R v Ford (Lewis)  EWCA Crim 1751
The Court of Appeal considered the position of a person who was 17 at their first appearance but turned 18 before the court dealt with any substantive issues in the case.
The appellant had been accused of a stabbing. Shortly before his 18th birthday he had his first appearance in the youth court. On that occasion the court adjourned the matter without dealing with any of the substantive issues. Three weeks later, the day after his 18th birthday, he returned to the youth court, entered a guilty plea and was committed to the crown court for sentence.
By virtue of section 24 Magistrates’ Court Act 1980 somebody under the age of 18 who ‘appears or is brought before a Magistrates’ Court’ in relation to an indictable offence shall be tried summarily. This case analyses what ‘appears or is brought before a Magistrates’ Court’ means and following the case of R v islington Juvenile Court ex parte Daley (1992) 75 Cr App R 280 confirms that it refers to the occasion on which the court makes its decision on mode of trial. By the time the youth court decided on mode of trial, the appellant was an 18 year old charged with an indictable offence. The youth court had no jurisdiction to take his plea or commit him for sentence and the proceedings which followed were invalid. The Court of Appeal reconstituted itself as the Divisional Court and quashed the committal for sentence. Mr Justice William Davis reconstituted himself as a district judge and sent the appellant to the crown court, and the sentencing hearing took place immediately and the appellant he was sentenced to 4 years and 8 months (having originally been sentenced to 6 years 6 months).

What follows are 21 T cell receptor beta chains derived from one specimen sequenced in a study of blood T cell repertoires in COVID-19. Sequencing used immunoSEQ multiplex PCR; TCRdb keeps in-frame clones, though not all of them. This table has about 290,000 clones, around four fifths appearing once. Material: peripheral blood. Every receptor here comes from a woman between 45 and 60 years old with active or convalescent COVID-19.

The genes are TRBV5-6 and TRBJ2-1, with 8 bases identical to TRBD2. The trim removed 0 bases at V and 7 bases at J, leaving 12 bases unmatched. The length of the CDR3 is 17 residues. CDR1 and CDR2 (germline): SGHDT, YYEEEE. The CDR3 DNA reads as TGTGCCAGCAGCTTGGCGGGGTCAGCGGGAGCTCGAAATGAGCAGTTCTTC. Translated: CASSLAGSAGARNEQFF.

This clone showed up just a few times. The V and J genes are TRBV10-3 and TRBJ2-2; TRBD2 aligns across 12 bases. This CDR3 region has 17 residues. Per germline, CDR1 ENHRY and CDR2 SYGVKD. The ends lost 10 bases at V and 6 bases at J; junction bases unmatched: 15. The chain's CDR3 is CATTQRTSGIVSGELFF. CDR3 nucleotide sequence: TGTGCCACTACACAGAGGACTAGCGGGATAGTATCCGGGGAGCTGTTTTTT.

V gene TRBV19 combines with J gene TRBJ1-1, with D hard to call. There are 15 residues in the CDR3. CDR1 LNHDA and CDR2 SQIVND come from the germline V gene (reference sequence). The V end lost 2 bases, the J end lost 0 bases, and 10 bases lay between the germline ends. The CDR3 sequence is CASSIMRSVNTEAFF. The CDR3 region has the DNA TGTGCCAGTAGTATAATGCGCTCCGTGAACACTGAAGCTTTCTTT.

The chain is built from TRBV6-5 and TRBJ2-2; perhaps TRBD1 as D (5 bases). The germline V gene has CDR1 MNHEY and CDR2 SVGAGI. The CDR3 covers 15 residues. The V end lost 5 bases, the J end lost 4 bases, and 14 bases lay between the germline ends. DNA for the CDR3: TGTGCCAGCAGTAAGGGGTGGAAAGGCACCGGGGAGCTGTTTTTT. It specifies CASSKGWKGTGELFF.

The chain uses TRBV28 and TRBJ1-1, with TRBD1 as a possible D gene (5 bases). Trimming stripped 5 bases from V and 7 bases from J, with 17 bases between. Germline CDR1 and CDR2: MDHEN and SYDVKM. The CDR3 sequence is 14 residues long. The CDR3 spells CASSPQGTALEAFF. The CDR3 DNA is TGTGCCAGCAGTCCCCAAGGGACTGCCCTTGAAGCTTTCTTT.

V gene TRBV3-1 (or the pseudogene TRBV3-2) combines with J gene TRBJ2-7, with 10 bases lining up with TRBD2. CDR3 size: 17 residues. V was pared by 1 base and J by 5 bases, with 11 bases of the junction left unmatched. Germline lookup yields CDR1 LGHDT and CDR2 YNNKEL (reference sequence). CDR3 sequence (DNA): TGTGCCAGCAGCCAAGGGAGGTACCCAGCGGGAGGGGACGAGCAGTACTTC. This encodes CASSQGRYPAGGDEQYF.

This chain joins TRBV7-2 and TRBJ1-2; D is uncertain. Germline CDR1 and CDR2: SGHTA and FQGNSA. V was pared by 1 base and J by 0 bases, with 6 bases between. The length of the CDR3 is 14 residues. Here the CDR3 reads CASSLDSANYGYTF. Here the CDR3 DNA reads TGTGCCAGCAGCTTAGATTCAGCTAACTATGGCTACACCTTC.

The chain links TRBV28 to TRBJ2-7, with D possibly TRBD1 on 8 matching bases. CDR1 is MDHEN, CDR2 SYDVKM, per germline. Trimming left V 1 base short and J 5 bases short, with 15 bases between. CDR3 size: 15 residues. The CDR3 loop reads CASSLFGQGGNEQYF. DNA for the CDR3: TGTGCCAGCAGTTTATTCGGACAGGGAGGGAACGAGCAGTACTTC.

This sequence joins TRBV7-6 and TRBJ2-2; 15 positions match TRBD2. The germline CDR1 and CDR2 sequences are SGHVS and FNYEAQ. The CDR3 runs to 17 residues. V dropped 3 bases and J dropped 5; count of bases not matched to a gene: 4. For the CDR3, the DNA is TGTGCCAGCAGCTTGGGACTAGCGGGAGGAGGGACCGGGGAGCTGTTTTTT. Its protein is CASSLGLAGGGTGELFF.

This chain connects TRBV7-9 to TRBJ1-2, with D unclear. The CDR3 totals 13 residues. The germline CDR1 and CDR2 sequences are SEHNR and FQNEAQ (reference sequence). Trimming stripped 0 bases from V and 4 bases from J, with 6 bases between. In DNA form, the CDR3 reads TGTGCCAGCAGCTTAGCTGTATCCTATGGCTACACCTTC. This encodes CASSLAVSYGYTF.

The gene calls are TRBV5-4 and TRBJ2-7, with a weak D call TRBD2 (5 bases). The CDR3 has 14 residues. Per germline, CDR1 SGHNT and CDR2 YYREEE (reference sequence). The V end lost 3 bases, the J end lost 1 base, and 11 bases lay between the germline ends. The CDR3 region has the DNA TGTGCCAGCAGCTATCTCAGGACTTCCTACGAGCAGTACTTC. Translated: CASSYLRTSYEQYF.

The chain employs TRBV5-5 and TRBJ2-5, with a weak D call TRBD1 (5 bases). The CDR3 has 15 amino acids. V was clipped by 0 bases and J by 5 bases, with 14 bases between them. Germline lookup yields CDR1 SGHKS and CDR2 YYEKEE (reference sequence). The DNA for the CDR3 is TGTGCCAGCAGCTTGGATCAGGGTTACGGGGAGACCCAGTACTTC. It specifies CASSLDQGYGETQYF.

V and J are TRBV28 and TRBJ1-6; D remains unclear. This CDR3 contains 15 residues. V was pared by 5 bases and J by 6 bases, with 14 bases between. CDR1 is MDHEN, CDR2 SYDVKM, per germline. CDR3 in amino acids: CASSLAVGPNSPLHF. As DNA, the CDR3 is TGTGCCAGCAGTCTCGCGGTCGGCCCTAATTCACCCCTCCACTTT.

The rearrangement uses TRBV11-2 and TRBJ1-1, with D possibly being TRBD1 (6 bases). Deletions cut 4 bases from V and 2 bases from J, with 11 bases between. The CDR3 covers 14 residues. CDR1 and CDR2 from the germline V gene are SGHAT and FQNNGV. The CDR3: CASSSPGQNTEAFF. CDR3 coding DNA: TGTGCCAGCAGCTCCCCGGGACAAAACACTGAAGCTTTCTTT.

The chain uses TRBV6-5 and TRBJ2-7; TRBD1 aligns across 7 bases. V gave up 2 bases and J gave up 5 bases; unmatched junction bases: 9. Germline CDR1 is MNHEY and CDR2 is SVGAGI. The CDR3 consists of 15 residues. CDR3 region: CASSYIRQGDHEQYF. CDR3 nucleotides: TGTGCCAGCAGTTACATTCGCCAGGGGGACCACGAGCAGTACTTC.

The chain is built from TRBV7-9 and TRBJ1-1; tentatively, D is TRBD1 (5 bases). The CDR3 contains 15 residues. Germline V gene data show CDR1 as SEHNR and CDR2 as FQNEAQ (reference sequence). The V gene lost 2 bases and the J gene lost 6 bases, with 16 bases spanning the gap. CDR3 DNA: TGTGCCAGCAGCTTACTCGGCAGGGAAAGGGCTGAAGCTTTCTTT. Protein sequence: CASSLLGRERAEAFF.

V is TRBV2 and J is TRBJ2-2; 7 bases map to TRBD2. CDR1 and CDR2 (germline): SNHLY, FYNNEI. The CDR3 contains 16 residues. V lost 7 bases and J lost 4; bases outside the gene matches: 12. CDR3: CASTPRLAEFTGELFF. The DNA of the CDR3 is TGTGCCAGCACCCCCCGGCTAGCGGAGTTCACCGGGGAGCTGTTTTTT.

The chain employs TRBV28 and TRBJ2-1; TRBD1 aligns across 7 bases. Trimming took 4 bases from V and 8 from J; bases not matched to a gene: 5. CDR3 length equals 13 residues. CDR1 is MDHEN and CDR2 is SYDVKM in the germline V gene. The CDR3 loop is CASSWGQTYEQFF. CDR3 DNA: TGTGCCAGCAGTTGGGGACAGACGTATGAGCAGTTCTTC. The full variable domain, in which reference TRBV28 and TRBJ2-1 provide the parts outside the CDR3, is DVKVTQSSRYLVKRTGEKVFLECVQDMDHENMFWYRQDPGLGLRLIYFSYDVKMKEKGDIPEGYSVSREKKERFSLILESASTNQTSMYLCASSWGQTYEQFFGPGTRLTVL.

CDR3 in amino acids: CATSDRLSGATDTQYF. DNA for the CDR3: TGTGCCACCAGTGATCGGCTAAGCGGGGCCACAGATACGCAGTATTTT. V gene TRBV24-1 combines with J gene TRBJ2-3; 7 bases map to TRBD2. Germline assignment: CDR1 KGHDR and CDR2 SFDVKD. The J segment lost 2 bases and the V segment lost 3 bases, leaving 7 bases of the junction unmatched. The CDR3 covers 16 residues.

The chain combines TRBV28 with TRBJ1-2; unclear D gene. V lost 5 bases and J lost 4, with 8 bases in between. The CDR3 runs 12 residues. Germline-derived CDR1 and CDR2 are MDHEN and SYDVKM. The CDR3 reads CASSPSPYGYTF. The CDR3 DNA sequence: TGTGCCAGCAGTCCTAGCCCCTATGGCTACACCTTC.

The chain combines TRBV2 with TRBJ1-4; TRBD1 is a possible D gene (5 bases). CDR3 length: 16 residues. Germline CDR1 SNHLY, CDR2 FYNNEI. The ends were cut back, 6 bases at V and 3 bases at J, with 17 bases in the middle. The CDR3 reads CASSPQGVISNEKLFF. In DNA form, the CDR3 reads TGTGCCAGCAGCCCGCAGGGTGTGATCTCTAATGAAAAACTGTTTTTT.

Lawyers should be fully appraised of the significant impact of turning 18 for people who commit offences as children but turn 18 during the criminal justice process.